Circumcision Not Recommended
Research on whether or not circumcision protects from sexually transmitted diseases (STDs) is inconclusive, and studies of STDs are contradictory. A large cohort study in New Zealand1 found no significant difference, contrary to a previously published, but smaller and less balanced, cohort study2 that claimed to find a difference. The author of the earlier study admitted that his result had been overthrown by the second one. A large study of British men found no difference.3
There are known, effective ways to avoid these diseases including: hygiene, vaccines, and safe-sex practices. Performing surgery on an infant one day after birth in order to protect him from a disease he can’t contract until he begins having sex many years later is ethically questionable and risky.
This information has been reviewed by our panel of experts and other trusted advisors, however, it is not a substitute for professional medical, legal, or spiritual advice.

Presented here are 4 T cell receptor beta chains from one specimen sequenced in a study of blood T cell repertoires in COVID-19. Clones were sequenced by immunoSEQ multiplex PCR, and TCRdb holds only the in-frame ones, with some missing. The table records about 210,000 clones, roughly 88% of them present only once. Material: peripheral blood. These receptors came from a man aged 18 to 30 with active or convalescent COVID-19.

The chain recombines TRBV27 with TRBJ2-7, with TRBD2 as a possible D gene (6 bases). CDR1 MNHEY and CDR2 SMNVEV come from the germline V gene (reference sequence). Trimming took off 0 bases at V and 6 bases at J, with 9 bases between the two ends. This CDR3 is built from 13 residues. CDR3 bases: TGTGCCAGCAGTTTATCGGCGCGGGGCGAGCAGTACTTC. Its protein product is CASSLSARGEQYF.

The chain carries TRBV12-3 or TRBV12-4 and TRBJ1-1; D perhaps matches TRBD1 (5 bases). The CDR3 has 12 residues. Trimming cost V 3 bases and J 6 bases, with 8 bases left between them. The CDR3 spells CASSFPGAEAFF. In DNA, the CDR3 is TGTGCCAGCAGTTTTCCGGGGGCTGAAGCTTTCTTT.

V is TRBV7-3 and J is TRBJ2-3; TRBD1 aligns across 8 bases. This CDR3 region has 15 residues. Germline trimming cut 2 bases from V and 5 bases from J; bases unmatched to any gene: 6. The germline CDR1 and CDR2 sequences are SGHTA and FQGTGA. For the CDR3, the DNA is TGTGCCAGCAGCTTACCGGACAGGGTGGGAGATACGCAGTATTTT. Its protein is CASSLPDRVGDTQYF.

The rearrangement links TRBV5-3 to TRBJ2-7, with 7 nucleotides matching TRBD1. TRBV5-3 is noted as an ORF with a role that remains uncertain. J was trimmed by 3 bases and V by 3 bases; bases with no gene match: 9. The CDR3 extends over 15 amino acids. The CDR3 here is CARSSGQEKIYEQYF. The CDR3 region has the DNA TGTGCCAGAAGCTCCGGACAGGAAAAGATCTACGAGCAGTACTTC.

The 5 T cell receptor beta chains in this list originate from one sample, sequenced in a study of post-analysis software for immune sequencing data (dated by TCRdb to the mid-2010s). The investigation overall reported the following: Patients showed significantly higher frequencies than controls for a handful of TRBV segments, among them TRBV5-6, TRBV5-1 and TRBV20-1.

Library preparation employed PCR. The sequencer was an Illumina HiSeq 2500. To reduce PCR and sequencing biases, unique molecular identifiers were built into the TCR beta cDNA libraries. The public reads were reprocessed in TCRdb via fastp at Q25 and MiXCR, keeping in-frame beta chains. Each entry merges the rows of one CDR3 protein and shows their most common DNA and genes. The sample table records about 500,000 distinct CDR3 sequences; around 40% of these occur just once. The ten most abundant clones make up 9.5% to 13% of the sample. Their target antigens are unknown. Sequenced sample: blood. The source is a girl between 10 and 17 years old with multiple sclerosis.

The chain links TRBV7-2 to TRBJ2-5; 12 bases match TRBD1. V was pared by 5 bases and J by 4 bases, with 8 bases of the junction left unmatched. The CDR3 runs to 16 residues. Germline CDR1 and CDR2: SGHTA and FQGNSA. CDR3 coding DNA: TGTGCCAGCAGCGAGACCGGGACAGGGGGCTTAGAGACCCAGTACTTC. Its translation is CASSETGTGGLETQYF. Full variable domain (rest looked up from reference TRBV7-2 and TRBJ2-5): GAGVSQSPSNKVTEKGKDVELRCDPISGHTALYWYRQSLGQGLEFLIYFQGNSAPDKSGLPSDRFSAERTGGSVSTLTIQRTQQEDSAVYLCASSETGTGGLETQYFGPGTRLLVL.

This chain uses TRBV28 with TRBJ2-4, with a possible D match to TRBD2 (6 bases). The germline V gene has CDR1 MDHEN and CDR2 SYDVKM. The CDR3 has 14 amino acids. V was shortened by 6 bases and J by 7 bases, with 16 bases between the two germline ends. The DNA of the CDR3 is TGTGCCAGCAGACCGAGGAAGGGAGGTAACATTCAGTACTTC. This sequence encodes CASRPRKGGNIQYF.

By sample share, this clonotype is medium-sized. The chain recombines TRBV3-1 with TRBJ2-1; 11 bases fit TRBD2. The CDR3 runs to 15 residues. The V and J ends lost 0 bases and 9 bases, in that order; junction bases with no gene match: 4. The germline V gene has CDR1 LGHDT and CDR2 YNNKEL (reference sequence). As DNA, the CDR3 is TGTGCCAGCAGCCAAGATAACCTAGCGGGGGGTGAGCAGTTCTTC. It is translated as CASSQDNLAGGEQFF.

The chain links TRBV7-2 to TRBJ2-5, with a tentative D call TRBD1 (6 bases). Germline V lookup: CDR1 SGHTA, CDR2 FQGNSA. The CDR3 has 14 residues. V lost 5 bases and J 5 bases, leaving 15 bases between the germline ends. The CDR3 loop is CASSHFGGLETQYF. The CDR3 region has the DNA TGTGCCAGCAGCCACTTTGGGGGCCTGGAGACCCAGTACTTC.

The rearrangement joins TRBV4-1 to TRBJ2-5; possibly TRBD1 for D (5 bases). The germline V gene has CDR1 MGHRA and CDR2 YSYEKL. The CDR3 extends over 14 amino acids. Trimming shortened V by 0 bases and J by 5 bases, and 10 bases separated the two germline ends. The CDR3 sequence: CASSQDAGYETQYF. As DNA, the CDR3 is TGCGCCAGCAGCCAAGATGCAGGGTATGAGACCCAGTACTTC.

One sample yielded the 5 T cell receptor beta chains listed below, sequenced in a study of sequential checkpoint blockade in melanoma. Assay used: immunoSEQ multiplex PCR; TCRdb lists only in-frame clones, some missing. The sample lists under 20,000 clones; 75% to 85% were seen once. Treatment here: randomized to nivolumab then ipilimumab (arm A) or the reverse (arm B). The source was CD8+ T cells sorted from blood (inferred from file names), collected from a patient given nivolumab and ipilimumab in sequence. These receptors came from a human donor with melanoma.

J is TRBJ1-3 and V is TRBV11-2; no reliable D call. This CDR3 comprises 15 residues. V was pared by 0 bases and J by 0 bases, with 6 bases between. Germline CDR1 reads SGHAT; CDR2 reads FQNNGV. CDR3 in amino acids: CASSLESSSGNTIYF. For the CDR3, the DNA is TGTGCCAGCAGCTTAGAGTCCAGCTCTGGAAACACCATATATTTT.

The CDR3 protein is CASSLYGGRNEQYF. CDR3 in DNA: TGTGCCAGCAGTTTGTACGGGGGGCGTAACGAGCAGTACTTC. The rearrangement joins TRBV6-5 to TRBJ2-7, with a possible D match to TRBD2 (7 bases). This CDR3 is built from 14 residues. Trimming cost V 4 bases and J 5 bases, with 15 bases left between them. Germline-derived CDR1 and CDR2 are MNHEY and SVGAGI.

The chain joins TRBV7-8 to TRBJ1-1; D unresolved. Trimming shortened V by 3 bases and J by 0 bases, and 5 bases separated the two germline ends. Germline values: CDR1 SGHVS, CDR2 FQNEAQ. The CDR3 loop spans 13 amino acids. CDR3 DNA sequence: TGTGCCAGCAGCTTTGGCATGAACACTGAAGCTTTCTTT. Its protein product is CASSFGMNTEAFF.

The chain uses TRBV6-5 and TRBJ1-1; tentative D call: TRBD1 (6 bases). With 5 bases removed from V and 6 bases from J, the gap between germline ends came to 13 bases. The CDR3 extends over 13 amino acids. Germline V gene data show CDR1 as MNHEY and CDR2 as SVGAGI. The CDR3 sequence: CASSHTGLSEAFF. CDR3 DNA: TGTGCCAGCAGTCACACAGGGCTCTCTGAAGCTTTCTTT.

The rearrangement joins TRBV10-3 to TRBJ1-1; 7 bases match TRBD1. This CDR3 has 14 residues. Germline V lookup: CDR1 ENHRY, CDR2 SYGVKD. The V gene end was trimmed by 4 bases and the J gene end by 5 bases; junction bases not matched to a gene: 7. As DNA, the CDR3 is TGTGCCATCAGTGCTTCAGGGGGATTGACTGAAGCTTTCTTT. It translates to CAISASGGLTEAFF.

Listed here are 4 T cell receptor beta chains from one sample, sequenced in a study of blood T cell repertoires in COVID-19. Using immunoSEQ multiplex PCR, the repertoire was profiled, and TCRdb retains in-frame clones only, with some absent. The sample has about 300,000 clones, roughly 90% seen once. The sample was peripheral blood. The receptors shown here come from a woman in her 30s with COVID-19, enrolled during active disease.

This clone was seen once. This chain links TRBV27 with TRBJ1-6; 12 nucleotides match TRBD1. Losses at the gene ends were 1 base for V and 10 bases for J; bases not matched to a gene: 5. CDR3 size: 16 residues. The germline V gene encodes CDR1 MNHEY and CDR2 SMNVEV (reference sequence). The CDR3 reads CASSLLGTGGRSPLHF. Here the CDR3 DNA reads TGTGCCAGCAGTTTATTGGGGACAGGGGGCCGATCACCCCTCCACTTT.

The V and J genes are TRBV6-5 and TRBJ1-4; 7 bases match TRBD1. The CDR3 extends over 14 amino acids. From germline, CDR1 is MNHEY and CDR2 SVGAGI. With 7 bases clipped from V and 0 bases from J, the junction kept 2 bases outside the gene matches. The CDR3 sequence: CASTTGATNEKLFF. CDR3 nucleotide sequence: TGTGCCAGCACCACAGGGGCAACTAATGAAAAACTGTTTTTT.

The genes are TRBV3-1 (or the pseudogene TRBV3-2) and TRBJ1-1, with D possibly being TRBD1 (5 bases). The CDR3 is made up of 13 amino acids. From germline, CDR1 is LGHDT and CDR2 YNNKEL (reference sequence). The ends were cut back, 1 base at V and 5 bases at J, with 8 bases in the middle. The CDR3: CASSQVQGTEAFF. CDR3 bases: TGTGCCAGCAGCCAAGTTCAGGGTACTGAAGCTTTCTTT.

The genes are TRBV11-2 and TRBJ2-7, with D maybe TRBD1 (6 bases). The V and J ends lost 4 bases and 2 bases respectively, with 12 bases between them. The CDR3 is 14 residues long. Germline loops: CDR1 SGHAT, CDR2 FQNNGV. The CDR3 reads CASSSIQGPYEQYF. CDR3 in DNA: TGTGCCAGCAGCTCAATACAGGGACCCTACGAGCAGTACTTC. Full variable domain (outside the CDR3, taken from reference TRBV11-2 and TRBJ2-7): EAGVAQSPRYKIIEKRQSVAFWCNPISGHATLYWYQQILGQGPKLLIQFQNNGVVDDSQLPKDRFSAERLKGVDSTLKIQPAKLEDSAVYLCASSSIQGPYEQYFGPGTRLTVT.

- Dickson NP, Van Roode T, Herbison P, Paul C. Circumcision and risk of sexually transmitted infections in a birth cohort. J Pediatr. 2008;152(3):383-7 ↩
- Fergusson DM, Boden JM, Horwood LJ. Circumcision status and risk of sexually transmitted infection in young adult males: An analysis of a longitudinal birth cohort. Pediatrics. 118(5):1971-7 ↩
- Dave SS, Johnson AM, Fenton KA, Mercer CH, Erens B, Wellings K. Male circumcision in Britain: findings from a national probability sample survey. Sex Transm Infect 2003;79:499-500 ↩